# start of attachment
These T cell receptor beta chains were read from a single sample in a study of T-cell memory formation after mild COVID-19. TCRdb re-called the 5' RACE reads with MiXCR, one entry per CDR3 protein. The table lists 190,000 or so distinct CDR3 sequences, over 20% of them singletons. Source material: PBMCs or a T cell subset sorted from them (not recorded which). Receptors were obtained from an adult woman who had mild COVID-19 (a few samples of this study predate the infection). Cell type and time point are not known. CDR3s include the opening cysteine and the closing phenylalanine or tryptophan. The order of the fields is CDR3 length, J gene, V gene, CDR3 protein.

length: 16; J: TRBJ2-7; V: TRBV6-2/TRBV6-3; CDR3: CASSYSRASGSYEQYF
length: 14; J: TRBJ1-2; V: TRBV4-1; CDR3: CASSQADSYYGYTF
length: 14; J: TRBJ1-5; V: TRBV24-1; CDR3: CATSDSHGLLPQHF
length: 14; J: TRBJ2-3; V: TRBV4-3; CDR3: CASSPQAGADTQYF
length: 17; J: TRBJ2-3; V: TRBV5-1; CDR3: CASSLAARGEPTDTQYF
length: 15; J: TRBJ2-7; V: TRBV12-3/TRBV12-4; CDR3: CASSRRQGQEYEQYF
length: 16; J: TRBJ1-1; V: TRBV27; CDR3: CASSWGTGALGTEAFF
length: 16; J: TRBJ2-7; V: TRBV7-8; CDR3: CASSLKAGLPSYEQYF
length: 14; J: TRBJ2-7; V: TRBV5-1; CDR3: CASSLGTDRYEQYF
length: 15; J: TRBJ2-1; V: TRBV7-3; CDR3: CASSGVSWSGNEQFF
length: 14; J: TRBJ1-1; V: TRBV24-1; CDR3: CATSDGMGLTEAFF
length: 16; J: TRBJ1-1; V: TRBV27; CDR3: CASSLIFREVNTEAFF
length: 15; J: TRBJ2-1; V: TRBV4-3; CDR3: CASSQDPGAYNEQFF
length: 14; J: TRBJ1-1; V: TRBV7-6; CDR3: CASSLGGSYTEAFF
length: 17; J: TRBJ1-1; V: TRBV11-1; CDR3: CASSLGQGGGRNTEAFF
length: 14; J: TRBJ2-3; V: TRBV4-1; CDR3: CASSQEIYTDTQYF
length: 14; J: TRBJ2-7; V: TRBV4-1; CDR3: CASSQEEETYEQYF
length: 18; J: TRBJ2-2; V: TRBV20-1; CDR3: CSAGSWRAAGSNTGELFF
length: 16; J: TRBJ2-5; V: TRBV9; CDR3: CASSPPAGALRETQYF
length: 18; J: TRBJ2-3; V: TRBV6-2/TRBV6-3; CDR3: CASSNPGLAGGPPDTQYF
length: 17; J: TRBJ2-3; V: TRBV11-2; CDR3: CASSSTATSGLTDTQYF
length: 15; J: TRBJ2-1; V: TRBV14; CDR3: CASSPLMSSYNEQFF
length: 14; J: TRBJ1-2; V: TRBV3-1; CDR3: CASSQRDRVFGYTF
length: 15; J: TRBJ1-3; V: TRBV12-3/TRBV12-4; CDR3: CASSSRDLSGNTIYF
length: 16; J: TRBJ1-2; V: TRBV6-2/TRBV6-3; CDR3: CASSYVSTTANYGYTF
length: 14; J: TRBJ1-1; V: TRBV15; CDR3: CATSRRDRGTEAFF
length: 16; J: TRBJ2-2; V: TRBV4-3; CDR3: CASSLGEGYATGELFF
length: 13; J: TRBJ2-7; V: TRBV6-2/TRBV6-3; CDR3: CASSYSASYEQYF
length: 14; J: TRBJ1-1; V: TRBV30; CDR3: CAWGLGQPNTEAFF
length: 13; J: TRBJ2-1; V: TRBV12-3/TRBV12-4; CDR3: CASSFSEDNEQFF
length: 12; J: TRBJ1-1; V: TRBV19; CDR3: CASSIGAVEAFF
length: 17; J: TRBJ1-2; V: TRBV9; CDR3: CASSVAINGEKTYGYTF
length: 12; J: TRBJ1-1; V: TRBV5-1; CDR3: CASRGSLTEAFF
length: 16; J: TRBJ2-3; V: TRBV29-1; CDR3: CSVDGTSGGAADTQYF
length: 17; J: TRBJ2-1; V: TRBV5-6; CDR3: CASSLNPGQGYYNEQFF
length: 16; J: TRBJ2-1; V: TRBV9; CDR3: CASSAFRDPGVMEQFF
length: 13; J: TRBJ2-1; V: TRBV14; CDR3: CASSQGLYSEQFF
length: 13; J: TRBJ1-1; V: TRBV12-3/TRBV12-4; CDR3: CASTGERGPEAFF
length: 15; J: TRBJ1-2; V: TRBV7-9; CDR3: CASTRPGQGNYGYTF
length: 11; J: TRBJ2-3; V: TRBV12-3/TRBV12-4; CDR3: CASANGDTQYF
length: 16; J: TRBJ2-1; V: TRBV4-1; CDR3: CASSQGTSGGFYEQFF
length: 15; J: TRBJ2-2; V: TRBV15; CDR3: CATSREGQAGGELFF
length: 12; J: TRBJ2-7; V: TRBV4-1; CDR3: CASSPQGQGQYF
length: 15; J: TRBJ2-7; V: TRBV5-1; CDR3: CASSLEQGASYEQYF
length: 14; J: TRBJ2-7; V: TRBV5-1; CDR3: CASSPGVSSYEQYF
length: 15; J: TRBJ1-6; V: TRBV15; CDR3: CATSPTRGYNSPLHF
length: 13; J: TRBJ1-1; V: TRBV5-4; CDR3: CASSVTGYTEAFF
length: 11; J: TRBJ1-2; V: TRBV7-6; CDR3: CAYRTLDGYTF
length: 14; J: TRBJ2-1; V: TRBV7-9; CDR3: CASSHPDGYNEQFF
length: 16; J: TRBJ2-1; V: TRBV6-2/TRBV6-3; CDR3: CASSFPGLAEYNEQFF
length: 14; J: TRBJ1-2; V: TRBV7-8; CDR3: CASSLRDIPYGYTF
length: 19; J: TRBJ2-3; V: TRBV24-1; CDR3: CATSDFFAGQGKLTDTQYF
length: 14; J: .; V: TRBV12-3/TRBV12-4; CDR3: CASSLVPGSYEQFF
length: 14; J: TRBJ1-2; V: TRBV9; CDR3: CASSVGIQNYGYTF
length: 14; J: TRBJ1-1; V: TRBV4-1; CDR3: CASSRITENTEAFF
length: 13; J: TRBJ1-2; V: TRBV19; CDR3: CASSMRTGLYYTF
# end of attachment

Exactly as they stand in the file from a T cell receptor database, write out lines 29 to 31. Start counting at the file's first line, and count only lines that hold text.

length: 13; J: TRBJ2-7; V: TRBV6-2/TRBV6-3; CDR3: CASSYSASYEQYF
length: 14; J: TRBJ1-1; V: TRBV30; CDR3: CAWGLGQPNTEAFF
length: 13; J: TRBJ2-1; V: TRBV12-3/TRBV12-4; CDR3: CASSFSEDNEQFF